This study indicated that the United States, for example, donated to Egypt and Israel in the interests of democracy and openness, aside from poverty; while Japan’s and France’s donations to their former colonies have little association with democracy and poverty.
As the saying goes – “two heads are better than one,” the benefits of coalition provide for reasons why countries form political alliances, which were purported to be greater than the costs of not joining.
Spangler (2003, par. 7) explained that countries, those which have greater power or influence over others, can threaten negative repercussions for those who do not join them.
This was elaborated in this article with the United States offering financial aid and political benefits to the nations which joined its alliance against Iraq in 2003.
Cultural interests provide an indirect means for establishing political alliances. Appreciation of culture, travel and tourism are ways of encouraging the economy.
Cultural, economic and political factors have become increasingly interrelated as the global economy has motivated governments to establish alliances.
Political and economic strategies may have initiated these ties as these two factors are unavoidably interrelated. Countries involved in the global economy as there are political as well as economic benefits.
On the other hand, cultural factors become the avenue by which economic interests are built upon. When these cultural elements are provided by the economy, political interests are also promoted.
Alesina, A and Dollar, D (2000). Who gives foreign aid to whom and why?.Journal of Economic Growth 5(1): 33-63. Available at: https://dash.harvard.edu/bitstream/handle/1/4553020/alesina_whogives.pdf. (accessed 26 December 2016).
Chalabi, M and Burn-Murdoch, M (2013). McDonald’s 34,392 restaurants: where are they? The Guardian. Available at: https://www.theguardian.com/news/datablog/2013/jul/17/mcdonalds-restaurants-where-are-they. (accessed 26 December 2016).
Economy Watch (2010). Benefits of international trade. Available at: http://www.economywatch.com/international-trade/benefit.html. (accessed 26 December 2016).
Festival de Cannes (2015). The short films selection at the 68th Festival de Cannes. Available at: http://www.festival-cannes.fr/en/article/61305.html. (accessed 26 December 2016).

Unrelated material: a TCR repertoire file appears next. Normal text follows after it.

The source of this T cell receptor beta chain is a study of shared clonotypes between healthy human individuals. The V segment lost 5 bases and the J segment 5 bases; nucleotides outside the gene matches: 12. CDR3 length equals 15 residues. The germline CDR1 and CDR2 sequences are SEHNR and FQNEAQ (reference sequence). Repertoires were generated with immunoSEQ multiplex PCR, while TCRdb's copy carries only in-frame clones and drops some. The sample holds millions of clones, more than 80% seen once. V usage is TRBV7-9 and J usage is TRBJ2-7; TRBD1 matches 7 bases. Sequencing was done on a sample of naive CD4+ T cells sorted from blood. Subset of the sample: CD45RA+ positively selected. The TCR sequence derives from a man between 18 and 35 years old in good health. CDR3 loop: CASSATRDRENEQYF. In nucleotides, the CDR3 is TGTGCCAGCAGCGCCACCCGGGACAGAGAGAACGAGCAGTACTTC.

IFPI (2014). Digital music report 2014. Available at: http://www.ifpi.org/downloads/Digital-Music-Report-2014.pdf. (accessed 26 December 2016).
Kosoff, M (2016). Spotify has gobs of data about its 75 million users thanks to ‘selfie culture’. Business Insider. Available at: http://www.businessinsider.com/spotify-user-data-2016-1. (accessed 26 December 2016).
Nations online (2016). Countries and languages. Available at: http://www.nationsonline.org/oneworld/countries_by_languages.htm. (accessed 26 December 2016).
New York Film Academy (2015). The most comprehensive list of film festivals on the internet. Available at: https://www.nyfa.edu/student-resources/film-festivals/. (accessed 26 December 2016).
OECD (2016). About the OECD. Available at: http://www.oecd.org/about/. (accessed 26 December 2016).
Ostheimer, S (2012). World’s best Chinatowns. CNN Travel. Available at: http://travel.cnn.com/explorations/escape/worlds-best-chinatowns-324704/. (accessed 26 December 2016).
Sang-hun C and Russel, M (2012). Bringing K-pop to the west. New York Times. Available at: http://www.nytimes.com/2012/03/05/business/global/using-social-media-to-bring-korean-pop-music-to-the-west.html. (accessed 26 December 2016).
Spangler, B (2003). Coalition building. Intractability. Available at: http://www.beyondintractability.org/essay/coalition-building. (accessed 26 December 2016).
Tomlinson, J (2007). ‘Cultural Globalization’. The Blackwell Companion to Globalization. Ritzer, G. ed. USA: Blackwell Publishing. Available at: http://s3.amazonaws.com/academia.edu.documents/34525935/_George_Ritzer__The_Blackwell_companion_to_globaliBookFi.org.pdf?AWSAccessKeyId=AKIAJ56TQJRTWSMTNPEA&Expires=1482845980&Signature=If3%2FPoz2ck1BqaO7X5AyyhLUhiE%3D&response-content-disposition=inline%3B%20filename%3DThe_Blackwell_Companion_to_Globalization.pdf#page=369. (accessed 26 December 2016)
United Nations. (2016). Search results for economic treatises. Available at: https://search.un.org/results.php?query=economic%20treatises&fq=url%3A%28%22treaties.un.org%22%29&tpl=un&lang=en. (accessed 26 December 2016)
Yahoo (2016). Search results for TESL TEFL. Available at: https://ph.search.yahoo.com/yhs/search?hspart=arh&hsimp=yhs-001&type=xy_dc958702¶m1=ArFaIWJoNqArQGMVIDImAHFbMnMqQGMVxTtoNqAdBHFaIUoeATVoNqAqAXFaIWQBvmE4ICILNopcGWUIvmE4IWYUvmo9JGYYwVRdJGYYvmo3vCIYNVM3vCIXvFFdICILNVJdESk8NUM9J6oWwVI4ISILNFdbDSk8wVU9ImIXwVI9ImIVwVA9ISILNFdcJ6k8NoFcFGUMwVQ9JmITwVM9ImIVwV5cGWUSNFRcEqULNopcGWUIvmFbF6oVvFRdJCk3vFFdJmIYvFQ9I6IWwVVdISIXwVxdICIVwVRdISISvFNdJ6IWvFQ9IaYTNVVdIqYYwVRdIWYXNVI3vCoUNVE3vGQIwV5cGGUTNFRbDqUDNF5bDGUNNEU3wGQGvFM3vqYUvmo9JmoVwVQ4ICISvFE9JGYVvFE9I6oUwVQ3vqYTwVxdJqYYwVJdICISNVRdICIXvmldJmoXNVA4ICoWvmo9ISoXNoU9GqYYNVc3wCoUQGR7B6RoN9JbMqFbNqRaMqNoNqAsQGMVvDIlC6MuNGAuNqUuy6QmyndoNqAex807ACRoN9JcNX5dQGR7y6NoN9ICzD4py6waQGQXNGZoNpQRy78oQGQXF7ofA7coQGQXGTUfA6EsA7F%3D¶m2=LGVbLWR8NWF8&p=TESL+TEFL. (accessed 27 December 2016)